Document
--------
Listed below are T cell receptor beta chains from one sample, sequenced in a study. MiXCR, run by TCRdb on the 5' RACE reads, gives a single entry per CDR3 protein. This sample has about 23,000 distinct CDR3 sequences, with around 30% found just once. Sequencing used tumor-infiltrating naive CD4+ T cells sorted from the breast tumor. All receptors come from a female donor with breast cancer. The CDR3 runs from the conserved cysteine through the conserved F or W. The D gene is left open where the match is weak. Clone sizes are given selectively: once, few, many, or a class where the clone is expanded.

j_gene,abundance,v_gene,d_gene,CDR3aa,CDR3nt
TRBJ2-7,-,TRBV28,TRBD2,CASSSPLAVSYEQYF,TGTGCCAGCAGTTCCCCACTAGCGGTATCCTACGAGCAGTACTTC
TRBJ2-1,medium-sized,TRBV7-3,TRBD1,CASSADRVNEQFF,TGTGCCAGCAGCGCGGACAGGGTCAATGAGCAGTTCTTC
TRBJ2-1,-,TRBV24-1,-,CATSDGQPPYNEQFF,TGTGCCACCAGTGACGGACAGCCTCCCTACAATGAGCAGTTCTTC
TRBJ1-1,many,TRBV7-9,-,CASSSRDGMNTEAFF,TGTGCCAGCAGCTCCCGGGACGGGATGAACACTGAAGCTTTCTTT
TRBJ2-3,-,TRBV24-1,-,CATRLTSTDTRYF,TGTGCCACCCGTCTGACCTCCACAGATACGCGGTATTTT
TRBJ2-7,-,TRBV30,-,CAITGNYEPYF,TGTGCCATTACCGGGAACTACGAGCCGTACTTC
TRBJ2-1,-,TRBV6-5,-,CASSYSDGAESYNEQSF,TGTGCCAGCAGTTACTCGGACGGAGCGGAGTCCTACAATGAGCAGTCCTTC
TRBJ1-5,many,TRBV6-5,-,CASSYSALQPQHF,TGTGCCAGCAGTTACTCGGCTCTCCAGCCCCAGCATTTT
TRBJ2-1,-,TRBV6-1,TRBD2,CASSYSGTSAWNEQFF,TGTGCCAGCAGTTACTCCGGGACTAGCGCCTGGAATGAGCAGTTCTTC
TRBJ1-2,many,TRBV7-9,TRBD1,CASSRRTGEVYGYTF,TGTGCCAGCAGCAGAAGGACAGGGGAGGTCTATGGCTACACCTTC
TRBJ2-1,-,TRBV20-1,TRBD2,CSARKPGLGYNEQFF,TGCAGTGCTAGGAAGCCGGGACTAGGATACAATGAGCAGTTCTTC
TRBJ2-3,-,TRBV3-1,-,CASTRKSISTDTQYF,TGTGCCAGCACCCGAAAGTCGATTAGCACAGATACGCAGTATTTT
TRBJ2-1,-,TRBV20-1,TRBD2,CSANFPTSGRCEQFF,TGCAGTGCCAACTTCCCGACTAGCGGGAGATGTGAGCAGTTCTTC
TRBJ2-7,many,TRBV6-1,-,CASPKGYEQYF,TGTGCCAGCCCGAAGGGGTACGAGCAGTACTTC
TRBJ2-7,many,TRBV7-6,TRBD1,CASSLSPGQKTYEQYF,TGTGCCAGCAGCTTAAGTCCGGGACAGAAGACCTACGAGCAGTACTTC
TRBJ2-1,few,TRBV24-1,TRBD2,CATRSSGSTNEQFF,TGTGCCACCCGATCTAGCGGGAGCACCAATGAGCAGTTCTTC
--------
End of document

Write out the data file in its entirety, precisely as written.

Listed below are T cell receptor beta chains from one sample, sequenced in a study. MiXCR, run by TCRdb on the 5' RACE reads, gives a single entry per CDR3 protein. This sample has about 23,000 distinct CDR3 sequences, with around 30% found just once. Sequencing used tumor-infiltrating naive CD4+ T cells sorted from the breast tumor. All receptors come from a female donor with breast cancer. The CDR3 runs from the conserved cysteine through the conserved F or W. The D gene is left open where the match is weak. Clone sizes are given selectively: once, few, many, or a class where the clone is expanded.

j_gene,abundance,v_gene,d_gene,CDR3aa,CDR3nt
TRBJ2-7,-,TRBV28,TRBD2,CASSSPLAVSYEQYF,TGTGCCAGCAGTTCCCCACTAGCGGTATCCTACGAGCAGTACTTC
TRBJ2-1,medium-sized,TRBV7-3,TRBD1,CASSADRVNEQFF,TGTGCCAGCAGCGCGGACAGGGTCAATGAGCAGTTCTTC
TRBJ2-1,-,TRBV24-1,-,CATSDGQPPYNEQFF,TGTGCCACCAGTGACGGACAGCCTCCCTACAATGAGCAGTTCTTC
TRBJ1-1,many,TRBV7-9,-,CASSSRDGMNTEAFF,TGTGCCAGCAGCTCCCGGGACGGGATGAACACTGAAGCTTTCTTT
TRBJ2-3,-,TRBV24-1,-,CATRLTSTDTRYF,TGTGCCACCCGTCTGACCTCCACAGATACGCGGTATTTT
TRBJ2-7,-,TRBV30,-,CAITGNYEPYF,TGTGCCATTACCGGGAACTACGAGCCGTACTTC
TRBJ2-1,-,TRBV6-5,-,CASSYSDGAESYNEQSF,TGTGCCAGCAGTTACTCGGACGGAGCGGAGTCCTACAATGAGCAGTCCTTC
TRBJ1-5,many,TRBV6-5,-,CASSYSALQPQHF,TGTGCCAGCAGTTACTCGGCTCTCCAGCCCCAGCATTTT
TRBJ2-1,-,TRBV6-1,TRBD2,CASSYSGTSAWNEQFF,TGTGCCAGCAGTTACTCCGGGACTAGCGCCTGGAATGAGCAGTTCTTC
TRBJ1-2,many,TRBV7-9,TRBD1,CASSRRTGEVYGYTF,TGTGCCAGCAGCAGAAGGACAGGGGAGGTCTATGGCTACACCTTC
TRBJ2-1,-,TRBV20-1,TRBD2,CSARKPGLGYNEQFF,TGCAGTGCTAGGAAGCCGGGACTAGGATACAATGAGCAGTTCTTC
TRBJ2-3,-,TRBV3-1,-,CASTRKSISTDTQYF,TGTGCCAGCACCCGAAAGTCGATTAGCACAGATACGCAGTATTTT
TRBJ2-1,-,TRBV20-1,TRBD2,CSANFPTSGRCEQFF,TGCAGTGCCAACTTCCCGACTAGCGGGAGATGTGAGCAGTTCTTC
TRBJ2-7,many,TRBV6-1,-,CASPKGYEQYF,TGTGCCAGCCCGAAGGGGTACGAGCAGTACTTC
TRBJ2-7,many,TRBV7-6,TRBD1,CASSLSPGQKTYEQYF,TGTGCCAGCAGCTTAAGTCCGGGACAGAAGACCTACGAGCAGTACTTC
TRBJ2-1,few,TRBV24-1,TRBD2,CATRSSGSTNEQFF,TGTGCCACCCGATCTAGCGGGAGCACCAATGAGCAGTTCTTC